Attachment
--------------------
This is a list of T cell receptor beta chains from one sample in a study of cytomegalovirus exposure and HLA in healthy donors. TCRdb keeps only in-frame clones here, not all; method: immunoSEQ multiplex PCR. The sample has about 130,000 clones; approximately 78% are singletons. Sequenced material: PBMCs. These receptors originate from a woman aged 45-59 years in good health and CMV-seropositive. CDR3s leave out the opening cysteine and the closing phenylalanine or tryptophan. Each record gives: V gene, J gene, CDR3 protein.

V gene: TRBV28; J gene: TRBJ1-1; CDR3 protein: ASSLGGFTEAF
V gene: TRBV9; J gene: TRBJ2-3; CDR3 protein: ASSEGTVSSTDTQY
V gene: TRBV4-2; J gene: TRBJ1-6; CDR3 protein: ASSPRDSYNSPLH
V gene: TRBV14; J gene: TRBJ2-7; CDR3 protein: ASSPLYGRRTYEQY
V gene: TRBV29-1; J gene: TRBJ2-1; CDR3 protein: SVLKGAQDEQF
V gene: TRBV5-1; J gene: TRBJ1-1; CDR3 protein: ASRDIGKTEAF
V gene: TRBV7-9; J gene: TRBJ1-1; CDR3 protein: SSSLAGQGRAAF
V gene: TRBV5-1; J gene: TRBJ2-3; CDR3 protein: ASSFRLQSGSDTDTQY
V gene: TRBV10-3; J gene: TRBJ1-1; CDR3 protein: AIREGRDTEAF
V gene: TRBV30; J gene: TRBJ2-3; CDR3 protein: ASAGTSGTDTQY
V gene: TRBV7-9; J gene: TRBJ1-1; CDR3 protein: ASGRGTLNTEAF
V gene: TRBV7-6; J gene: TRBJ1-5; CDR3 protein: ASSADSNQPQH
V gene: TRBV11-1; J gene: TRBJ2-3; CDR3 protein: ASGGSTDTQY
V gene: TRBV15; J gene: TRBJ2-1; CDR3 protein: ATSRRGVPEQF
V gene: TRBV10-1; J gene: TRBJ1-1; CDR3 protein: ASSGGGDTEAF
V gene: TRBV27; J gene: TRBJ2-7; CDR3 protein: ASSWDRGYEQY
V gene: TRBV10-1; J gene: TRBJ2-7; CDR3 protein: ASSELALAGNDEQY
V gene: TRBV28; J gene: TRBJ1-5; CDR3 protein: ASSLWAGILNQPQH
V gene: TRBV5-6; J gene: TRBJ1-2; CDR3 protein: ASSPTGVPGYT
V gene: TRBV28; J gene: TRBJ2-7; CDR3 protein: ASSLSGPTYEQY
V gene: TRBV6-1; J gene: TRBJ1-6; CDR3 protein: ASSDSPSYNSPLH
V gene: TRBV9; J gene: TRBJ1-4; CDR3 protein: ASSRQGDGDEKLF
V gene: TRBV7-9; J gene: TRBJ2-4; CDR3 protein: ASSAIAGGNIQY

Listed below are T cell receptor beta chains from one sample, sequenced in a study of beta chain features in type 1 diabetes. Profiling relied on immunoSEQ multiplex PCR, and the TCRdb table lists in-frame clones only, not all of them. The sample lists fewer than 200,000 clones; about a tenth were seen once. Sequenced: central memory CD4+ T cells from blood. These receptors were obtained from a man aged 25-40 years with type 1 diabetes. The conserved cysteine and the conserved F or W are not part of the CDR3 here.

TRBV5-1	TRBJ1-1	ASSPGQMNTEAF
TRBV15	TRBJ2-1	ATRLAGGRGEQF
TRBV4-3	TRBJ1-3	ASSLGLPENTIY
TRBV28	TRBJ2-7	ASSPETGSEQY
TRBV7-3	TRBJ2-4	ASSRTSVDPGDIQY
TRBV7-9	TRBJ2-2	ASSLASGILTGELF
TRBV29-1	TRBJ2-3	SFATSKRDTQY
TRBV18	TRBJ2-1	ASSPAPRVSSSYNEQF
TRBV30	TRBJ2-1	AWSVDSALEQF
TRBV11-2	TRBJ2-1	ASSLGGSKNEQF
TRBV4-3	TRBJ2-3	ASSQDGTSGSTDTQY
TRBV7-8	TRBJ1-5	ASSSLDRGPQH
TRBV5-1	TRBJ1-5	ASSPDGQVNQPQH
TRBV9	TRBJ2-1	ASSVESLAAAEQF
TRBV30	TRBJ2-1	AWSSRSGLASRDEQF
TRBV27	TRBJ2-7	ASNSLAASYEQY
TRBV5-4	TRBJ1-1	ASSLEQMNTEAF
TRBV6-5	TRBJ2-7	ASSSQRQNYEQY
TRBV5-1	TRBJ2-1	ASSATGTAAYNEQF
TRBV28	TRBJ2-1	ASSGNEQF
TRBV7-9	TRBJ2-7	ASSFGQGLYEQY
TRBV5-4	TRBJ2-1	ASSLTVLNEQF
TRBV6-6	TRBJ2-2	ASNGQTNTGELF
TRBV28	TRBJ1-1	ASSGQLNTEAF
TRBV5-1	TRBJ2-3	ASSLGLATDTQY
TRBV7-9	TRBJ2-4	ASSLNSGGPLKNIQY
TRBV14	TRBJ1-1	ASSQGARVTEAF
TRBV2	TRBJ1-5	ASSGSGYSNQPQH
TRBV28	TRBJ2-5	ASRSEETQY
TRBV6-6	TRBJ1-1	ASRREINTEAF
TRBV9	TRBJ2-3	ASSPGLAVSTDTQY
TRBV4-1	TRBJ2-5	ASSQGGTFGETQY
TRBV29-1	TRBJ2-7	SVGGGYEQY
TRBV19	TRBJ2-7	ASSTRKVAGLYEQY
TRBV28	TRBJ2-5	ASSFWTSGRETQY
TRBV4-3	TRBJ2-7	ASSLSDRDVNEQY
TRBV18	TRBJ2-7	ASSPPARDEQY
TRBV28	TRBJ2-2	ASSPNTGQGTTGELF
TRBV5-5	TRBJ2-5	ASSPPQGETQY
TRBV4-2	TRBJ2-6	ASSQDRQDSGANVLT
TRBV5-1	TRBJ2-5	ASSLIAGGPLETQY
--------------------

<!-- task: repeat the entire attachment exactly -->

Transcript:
This is a list of T cell receptor beta chains from one sample in a study of cytomegalovirus exposure and HLA in healthy donors. TCRdb keeps only in-frame clones here, not all; method: immunoSEQ multiplex PCR. The sample has about 130,000 clones; approximately 78% are singletons. Sequenced material: PBMCs. These receptors originate from a woman aged 45-59 years in good health and CMV-seropositive. CDR3s leave out the opening cysteine and the closing phenylalanine or tryptophan. Each record gives: V gene, J gene, CDR3 protein.

V gene: TRBV28; J gene: TRBJ1-1; CDR3 protein: ASSLGGFTEAF
V gene: TRBV9; J gene: TRBJ2-3; CDR3 protein: ASSEGTVSSTDTQY
V gene: TRBV4-2; J gene: TRBJ1-6; CDR3 protein: ASSPRDSYNSPLH
V gene: TRBV14; J gene: TRBJ2-7; CDR3 protein: ASSPLYGRRTYEQY
V gene: TRBV29-1; J gene: TRBJ2-1; CDR3 protein: SVLKGAQDEQF
V gene: TRBV5-1; J gene: TRBJ1-1; CDR3 protein: ASRDIGKTEAF
V gene: TRBV7-9; J gene: TRBJ1-1; CDR3 protein: SSSLAGQGRAAF
V gene: TRBV5-1; J gene: TRBJ2-3; CDR3 protein: ASSFRLQSGSDTDTQY
V gene: TRBV10-3; J gene: TRBJ1-1; CDR3 protein: AIREGRDTEAF
V gene: TRBV30; J gene: TRBJ2-3; CDR3 protein: ASAGTSGTDTQY
V gene: TRBV7-9; J gene: TRBJ1-1; CDR3 protein: ASGRGTLNTEAF
V gene: TRBV7-6; J gene: TRBJ1-5; CDR3 protein: ASSADSNQPQH
V gene: TRBV11-1; J gene: TRBJ2-3; CDR3 protein: ASGGSTDTQY
V gene: TRBV15; J gene: TRBJ2-1; CDR3 protein: ATSRRGVPEQF
V gene: TRBV10-1; J gene: TRBJ1-1; CDR3 protein: ASSGGGDTEAF
V gene: TRBV27; J gene: TRBJ2-7; CDR3 protein: ASSWDRGYEQY
V gene: TRBV10-1; J gene: TRBJ2-7; CDR3 protein: ASSELALAGNDEQY
V gene: TRBV28; J gene: TRBJ1-5; CDR3 protein: ASSLWAGILNQPQH
V gene: TRBV5-6; J gene: TRBJ1-2; CDR3 protein: ASSPTGVPGYT
V gene: TRBV28; J gene: TRBJ2-7; CDR3 protein: ASSLSGPTYEQY
V gene: TRBV6-1; J gene: TRBJ1-6; CDR3 protein: ASSDSPSYNSPLH
V gene: TRBV9; J gene: TRBJ1-4; CDR3 protein: ASSRQGDGDEKLF
V gene: TRBV7-9; J gene: TRBJ2-4; CDR3 protein: ASSAIAGGNIQY

Listed below are T cell receptor beta chains from one sample, sequenced in a study of beta chain features in type 1 diabetes. Profiling relied on immunoSEQ multiplex PCR, and the TCRdb table lists in-frame clones only, not all of them. The sample lists fewer than 200,000 clones; about a tenth were seen once. Sequenced: central memory CD4+ T cells from blood. These receptors were obtained from a man aged 25-40 years with type 1 diabetes. The conserved cysteine and the conserved F or W are not part of the CDR3 here.

TRBV5-1	TRBJ1-1	ASSPGQMNTEAF
TRBV15	TRBJ2-1	ATRLAGGRGEQF
TRBV4-3	TRBJ1-3	ASSLGLPENTIY
TRBV28	TRBJ2-7	ASSPETGSEQY
TRBV7-3	TRBJ2-4	ASSRTSVDPGDIQY
TRBV7-9	TRBJ2-2	ASSLASGILTGELF
TRBV29-1	TRBJ2-3	SFATSKRDTQY
TRBV18	TRBJ2-1	ASSPAPRVSSSYNEQF
TRBV30	TRBJ2-1	AWSVDSALEQF
TRBV11-2	TRBJ2-1	ASSLGGSKNEQF
TRBV4-3	TRBJ2-3	ASSQDGTSGSTDTQY
TRBV7-8	TRBJ1-5	ASSSLDRGPQH
TRBV5-1	TRBJ1-5	ASSPDGQVNQPQH
TRBV9	TRBJ2-1	ASSVESLAAAEQF
TRBV30	TRBJ2-1	AWSSRSGLASRDEQF
TRBV27	TRBJ2-7	ASNSLAASYEQY
TRBV5-4	TRBJ1-1	ASSLEQMNTEAF
TRBV6-5	TRBJ2-7	ASSSQRQNYEQY
TRBV5-1	TRBJ2-1	ASSATGTAAYNEQF
TRBV28	TRBJ2-1	ASSGNEQF
TRBV7-9	TRBJ2-7	ASSFGQGLYEQY
TRBV5-4	TRBJ2-1	ASSLTVLNEQF
TRBV6-6	TRBJ2-2	ASNGQTNTGELF
TRBV28	TRBJ1-1	ASSGQLNTEAF
TRBV5-1	TRBJ2-3	ASSLGLATDTQY
TRBV7-9	TRBJ2-4	ASSLNSGGPLKNIQY
TRBV14	TRBJ1-1	ASSQGARVTEAF
TRBV2	TRBJ1-5	ASSGSGYSNQPQH
TRBV28	TRBJ2-5	ASRSEETQY
TRBV6-6	TRBJ1-1	ASRREINTEAF
TRBV9	TRBJ2-3	ASSPGLAVSTDTQY
TRBV4-1	TRBJ2-5	ASSQGGTFGETQY
TRBV29-1	TRBJ2-7	SVGGGYEQY
TRBV19	TRBJ2-7	ASSTRKVAGLYEQY
TRBV28	TRBJ2-5	ASSFWTSGRETQY
TRBV4-3	TRBJ2-7	ASSLSDRDVNEQY
TRBV18	TRBJ2-7	ASSPPARDEQY
TRBV28	TRBJ2-2	ASSPNTGQGTTGELF
TRBV5-5	TRBJ2-5	ASSPPQGETQY
TRBV4-2	TRBJ2-6	ASSQDRQDSGANVLT
TRBV5-1	TRBJ2-5	ASSLIAGGPLETQY